This is what I find so difficult to describe so that it is possible to understand; images that has a solid body.The imaging from most speakers, to my ear, has a sort of ghostly "see through" quality - like holograms I can see "through" and wave my hand through like a ghost. Whenever I switch to the Thiels from any other speaker it's like being at the optometrist getting my eyes checked, where the lenses slowly click the chart letters in to a more precise shape. The Thiels seem to organize and line up all the sonic information to it's right place, clicking in that final bit of precision and clarity. The result also seems to be a sonic density to the images, like they occupy real space.
So are you saying a LARGE soundstage is preferable in a subjective way, OR, are you saying that is more accurate to the original recordings intention?I only got rid of them because they were slightly too big for my room. The slightly smaller Thiel 2.7s I replaced them with do a very large soundstage, with very specific, dense imaging too, though don't quite "disappear" as sound sources to the degree I got with the 3.7s.
Joseph Perspective speakers, which I also own, are well known for casting an enormous soundstage with excellent imaging. However, in direct comparison with the Thiel speakers the sonic images of the Josephs are slightly less focused, but also less corporeal less dense and "solid." But that's the case with most speakers I compare to the Thiels.
So are you saying a LARGE soundstage is preferable in a subjective way, OR, are you saying that is more accurate to the original recordings intention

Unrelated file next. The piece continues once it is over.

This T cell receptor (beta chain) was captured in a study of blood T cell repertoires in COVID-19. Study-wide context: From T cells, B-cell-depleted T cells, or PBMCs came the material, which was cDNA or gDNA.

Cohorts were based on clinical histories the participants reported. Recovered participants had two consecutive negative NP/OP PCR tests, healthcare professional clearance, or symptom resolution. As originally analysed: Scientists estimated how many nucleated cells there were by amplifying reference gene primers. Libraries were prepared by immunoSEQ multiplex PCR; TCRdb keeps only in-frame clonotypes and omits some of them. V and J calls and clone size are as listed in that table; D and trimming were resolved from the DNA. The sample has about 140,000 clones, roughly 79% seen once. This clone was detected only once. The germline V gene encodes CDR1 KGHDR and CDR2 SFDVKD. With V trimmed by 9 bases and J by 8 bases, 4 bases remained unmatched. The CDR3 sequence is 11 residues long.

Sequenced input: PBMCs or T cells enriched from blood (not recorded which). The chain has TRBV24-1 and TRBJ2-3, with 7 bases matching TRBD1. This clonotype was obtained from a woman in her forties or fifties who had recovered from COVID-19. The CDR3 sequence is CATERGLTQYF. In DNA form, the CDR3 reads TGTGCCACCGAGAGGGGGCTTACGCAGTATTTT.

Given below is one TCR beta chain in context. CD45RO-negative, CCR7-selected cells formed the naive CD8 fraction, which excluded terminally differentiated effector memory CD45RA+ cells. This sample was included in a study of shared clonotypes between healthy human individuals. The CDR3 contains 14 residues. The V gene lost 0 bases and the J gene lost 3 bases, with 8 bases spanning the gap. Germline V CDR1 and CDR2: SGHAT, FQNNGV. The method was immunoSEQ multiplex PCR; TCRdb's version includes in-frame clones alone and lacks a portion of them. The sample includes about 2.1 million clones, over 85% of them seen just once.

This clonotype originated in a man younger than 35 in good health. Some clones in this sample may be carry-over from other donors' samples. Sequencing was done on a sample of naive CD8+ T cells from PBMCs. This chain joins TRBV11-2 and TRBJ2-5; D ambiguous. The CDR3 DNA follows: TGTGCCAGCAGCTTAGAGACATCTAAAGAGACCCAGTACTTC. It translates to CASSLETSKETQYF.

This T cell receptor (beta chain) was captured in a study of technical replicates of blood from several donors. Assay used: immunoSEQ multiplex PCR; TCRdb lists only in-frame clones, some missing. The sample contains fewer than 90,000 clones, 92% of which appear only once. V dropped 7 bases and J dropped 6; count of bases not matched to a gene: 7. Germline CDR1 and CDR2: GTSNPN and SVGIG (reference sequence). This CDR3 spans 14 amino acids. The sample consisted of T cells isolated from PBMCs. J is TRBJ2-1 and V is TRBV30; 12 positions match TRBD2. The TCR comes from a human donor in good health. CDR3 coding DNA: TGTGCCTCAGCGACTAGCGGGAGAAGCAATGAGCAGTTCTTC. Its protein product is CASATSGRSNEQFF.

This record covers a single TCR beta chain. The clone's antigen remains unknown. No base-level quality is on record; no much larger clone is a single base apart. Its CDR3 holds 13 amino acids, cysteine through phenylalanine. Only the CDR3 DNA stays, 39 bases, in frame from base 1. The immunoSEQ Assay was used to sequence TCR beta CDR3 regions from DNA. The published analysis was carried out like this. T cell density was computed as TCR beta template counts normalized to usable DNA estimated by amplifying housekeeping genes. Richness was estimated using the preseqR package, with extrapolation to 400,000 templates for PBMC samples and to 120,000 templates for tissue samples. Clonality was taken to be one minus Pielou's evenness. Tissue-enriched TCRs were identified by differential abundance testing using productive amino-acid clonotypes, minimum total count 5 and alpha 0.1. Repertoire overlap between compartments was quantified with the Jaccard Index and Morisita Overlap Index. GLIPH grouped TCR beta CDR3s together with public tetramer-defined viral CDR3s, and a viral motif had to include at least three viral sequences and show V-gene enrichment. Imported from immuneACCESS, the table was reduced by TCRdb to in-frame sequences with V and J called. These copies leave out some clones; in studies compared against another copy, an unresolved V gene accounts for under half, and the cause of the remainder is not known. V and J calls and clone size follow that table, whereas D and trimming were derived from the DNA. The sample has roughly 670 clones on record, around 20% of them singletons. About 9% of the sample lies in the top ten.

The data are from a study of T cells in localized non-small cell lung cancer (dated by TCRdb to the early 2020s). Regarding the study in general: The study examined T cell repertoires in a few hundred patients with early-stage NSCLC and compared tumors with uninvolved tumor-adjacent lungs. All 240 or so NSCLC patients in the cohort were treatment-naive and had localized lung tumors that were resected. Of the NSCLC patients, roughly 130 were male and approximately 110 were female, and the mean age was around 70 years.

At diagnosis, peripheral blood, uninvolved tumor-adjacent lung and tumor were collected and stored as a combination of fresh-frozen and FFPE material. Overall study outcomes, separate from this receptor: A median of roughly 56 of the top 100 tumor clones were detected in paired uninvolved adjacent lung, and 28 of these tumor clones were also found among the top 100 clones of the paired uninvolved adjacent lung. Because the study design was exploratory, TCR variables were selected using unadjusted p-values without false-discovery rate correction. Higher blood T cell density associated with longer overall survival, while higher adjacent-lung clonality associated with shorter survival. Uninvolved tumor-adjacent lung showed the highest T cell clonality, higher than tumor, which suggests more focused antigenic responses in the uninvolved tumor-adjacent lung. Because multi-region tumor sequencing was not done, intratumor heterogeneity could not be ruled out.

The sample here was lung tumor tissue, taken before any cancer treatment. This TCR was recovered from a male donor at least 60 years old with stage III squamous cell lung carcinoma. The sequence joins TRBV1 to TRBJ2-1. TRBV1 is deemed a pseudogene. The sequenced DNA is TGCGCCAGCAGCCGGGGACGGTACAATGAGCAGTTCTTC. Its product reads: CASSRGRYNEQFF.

I have one HUGE issue with the term or thing called "Soundstage" or "Imaging"
Yeah I get what it means and so on and have heard various speakers in various rooms sound different......BUT...
What constitutes HOW it should actually sound? I see guys raving about big soundstages and this and that and deep soundstage and so on, but is it PART of the actual intended sound or just a speaker OVER emphasizing some aspects?
I am saddened and you are the cause.The best combination I've ever had in my room came from my previous Thiel 3.7 speakers - Jim Thiels final flagship. Those speakers simultaneously could produce just about the largest "room melting away" soundstage I've heard in my place - when the source allowed, not as a default - yet also had the most focused, dense, specific imaging of any speaker. Like you could reach in and pick up the instrument itself.
I only got rid of them because they were slightly too big for my room. The slightly smaller Thiel 2.7s I replaced them with do a very large soundstage, with very specific, dense imaging too, though don't quite "disappear" as sound sources to the degree I got with the 3.7s.